But, I can also say, it was still clear that following God and living according to His Word the best we knew how was of utmost importance to both Bob and me. Our kids got to watch us do so for the four to twelve years they lived in our home.

More importantly, even though my children are all grown up with their own families, this modeling is something I can still do. Just because I’m an empty-nester doesn’t mean I’m a hollowed-out shell. Neither do I have to stalk my kids for opportunities to pry the gospel into their thinking. I just need to live it. Day in and day out.

This is a simple answer to a complicated question. But in truth I think it boils down to …

Aug 21 Soaking in Jesus. jpg

When it comes down to it, it’s not church that offers redemption. It’s Jesus. And when Jesus is alive and real in a person’s life, they tend to want to hang out with other Jesus-lovers. Church just happens to be a great place to find such people.

Was I a Racist in My Own Home?

Do you see yourself as a racist?

Probably not. You certainly hope not. Right? Me too.

You know I’m probably going to say something like “we are more racist than we like to think.” Yep, I am. But then, if we’re honest, that’s no surprise. Don’t we all prefer to hang with people just like us? People who look, talk, and smell the ways we prefer. But that’s not really being racist, is it?

The problem comes when we want to see people become just like us. It’s not limited to races. This desire nests in anything that defines us: our faith, our political alignment, our parenting styles, and even our economic status. In our heads we know that if everyone else was just like us, the world would be grossly imbalanced. But deep inside we actually believe differently.

This is evidenced in our families, as well—where our children were born into a culture different from ours. We know it will take time, but hiding deep in our hearts, is the expectation that they’ll eventually start thinking and behaving like we do. And so we either ignore, downplay, or try to root out the impact of their beginnings. It’s hard enough to transplant them into our families. But let me tell you …

August 13 Roots

Somehow we have to learn to be at home with these little people from different places in the world.

It took me several years to come to the realization that my children would never turn into “mini me’s”. How I wished I had arrived at this understanding a lot sooner.

The following are specific ways that helped me learned to embrace our differences:

1. We regularly celebrated their culture of origin.

On the annual celebration of their adoption day we prepared Russian foods: borscht, pierogies, kielbasa, blini, and other fun foods. We also purchased Russian candy and kvas (a drink I can’t stand but my kids love) from a nearby Ukrainian store.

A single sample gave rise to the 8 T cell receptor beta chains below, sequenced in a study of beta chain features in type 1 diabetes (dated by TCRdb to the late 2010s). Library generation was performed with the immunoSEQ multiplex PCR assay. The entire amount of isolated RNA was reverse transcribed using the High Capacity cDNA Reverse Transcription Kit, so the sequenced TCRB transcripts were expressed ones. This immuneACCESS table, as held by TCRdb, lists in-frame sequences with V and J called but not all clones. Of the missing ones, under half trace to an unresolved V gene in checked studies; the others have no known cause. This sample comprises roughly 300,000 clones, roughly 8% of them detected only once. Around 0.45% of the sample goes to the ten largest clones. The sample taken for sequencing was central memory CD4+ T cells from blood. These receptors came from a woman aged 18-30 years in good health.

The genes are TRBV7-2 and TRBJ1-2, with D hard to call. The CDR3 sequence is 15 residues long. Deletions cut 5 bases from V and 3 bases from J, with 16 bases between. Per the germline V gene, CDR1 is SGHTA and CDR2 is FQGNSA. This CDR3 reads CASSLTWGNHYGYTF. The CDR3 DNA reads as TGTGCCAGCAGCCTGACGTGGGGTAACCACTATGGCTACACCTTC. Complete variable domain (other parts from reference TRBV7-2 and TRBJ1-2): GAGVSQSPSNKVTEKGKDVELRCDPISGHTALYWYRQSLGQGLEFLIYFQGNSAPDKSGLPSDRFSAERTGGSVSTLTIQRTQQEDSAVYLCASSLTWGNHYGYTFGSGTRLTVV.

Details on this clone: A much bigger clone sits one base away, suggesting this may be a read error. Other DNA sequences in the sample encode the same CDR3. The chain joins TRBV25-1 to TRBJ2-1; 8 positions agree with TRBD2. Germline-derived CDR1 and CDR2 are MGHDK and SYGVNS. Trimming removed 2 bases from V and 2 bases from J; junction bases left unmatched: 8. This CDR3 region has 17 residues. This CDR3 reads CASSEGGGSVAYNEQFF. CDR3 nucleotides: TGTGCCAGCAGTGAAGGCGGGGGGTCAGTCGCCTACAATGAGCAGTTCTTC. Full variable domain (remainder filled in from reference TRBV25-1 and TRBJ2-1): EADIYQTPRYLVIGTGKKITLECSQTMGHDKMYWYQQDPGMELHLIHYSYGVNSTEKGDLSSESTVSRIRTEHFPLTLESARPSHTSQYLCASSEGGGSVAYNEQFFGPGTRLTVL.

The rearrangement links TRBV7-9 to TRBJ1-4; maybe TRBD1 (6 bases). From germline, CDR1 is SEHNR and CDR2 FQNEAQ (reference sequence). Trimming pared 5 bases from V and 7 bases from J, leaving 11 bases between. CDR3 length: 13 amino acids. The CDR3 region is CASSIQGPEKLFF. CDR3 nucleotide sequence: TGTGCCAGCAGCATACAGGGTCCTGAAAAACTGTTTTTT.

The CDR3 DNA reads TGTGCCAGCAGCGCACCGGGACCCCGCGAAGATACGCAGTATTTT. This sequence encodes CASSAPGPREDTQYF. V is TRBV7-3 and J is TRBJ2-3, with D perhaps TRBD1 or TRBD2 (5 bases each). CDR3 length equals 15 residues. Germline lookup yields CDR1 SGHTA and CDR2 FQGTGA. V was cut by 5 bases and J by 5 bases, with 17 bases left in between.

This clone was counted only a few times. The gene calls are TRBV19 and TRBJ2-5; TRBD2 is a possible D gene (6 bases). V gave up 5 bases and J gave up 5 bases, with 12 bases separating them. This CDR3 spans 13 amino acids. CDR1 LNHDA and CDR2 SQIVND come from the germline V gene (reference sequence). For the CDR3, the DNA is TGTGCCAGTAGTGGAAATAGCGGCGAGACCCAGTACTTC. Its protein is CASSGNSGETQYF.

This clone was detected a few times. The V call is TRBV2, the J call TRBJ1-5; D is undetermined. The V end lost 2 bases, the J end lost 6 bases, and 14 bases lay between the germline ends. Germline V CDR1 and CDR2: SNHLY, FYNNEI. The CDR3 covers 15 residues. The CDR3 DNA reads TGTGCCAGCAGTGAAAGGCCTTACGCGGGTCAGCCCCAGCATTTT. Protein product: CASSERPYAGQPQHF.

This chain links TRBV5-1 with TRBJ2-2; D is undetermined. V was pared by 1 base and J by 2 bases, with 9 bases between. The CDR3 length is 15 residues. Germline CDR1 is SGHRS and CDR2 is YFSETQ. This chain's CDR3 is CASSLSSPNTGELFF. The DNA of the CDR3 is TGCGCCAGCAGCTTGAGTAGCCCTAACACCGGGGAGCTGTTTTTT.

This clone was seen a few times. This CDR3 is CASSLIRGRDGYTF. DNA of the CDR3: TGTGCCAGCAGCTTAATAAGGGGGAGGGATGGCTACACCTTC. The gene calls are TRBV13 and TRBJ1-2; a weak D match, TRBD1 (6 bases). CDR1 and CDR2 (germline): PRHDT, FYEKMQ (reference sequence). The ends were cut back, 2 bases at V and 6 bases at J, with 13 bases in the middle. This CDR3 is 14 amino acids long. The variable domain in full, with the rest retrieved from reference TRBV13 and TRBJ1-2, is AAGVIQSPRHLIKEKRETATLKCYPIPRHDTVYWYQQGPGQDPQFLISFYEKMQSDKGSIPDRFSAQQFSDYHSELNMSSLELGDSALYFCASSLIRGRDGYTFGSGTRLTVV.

Aug 13 borscht

2. We talked positively, redemptively about their biological parents.

I wanted my children to feel a connection to their parents, and have a sense of place and purpose in this world. I didn’t want them to go through life bitter at their parents. God’s forgiveness is available for every single human. Opportunities to change and live in His grace are available even to those who’ve hurt us the most.

3. I had to grieve the children I never got.

I didn’t ever want to be bitter that God had not enabled me to have biological children, so I didn’t let myself grieve very deeply. But one day, after about four or five years of parenting, I had to face the fact that I would never have a child who looked like me, walked, laughed, or talked like me. It took another three or four years to realize that because my adopted children would never become a reflection of me, I needed to have a funeral in my head and lay these children of my dreams to rest.

4. I had to release my adoptive children to be Russians living in America.

It probably wasn’t until our oldest had lived on his own for a year or so, that I realized I had to allow each child to determine what parts of their Russian identity and what parts of their American/Johnson identity they wanted to claim for themselves.

5. I didn’t have to change who I was and become like them.

It was a hard tension to live with, but in time I came to a peace that my children were going to operate according to a very different set of values than mine. Instead of focusing on how we differed, I chose to focus on what we had in common. For several years I remember thinking the ties that bound us were single thread thin. But that’s where I started, and in time those cords have grown thicker.

I think we all have a subconscious longing for others to be just like us.

Frankly, I suspect this indicates we actually like who we are. But, it also an indicates that we’re not sure we’re suppose to. And so we look to the choices others around us make to affirm that we’re worth liking.

Aug 13 Mirror
Photo by Septian simon on Unsplash

Maybe the racism that hides deep inside of us is something we need to take an honest look at. Partly so we can learn to accept people for who they are. But more importantly so we can celebrate who we are. I strongly believe that before we can accept others, we have to start with ourselves. Maybe that’s why the Bible records in it’s very first chapter that …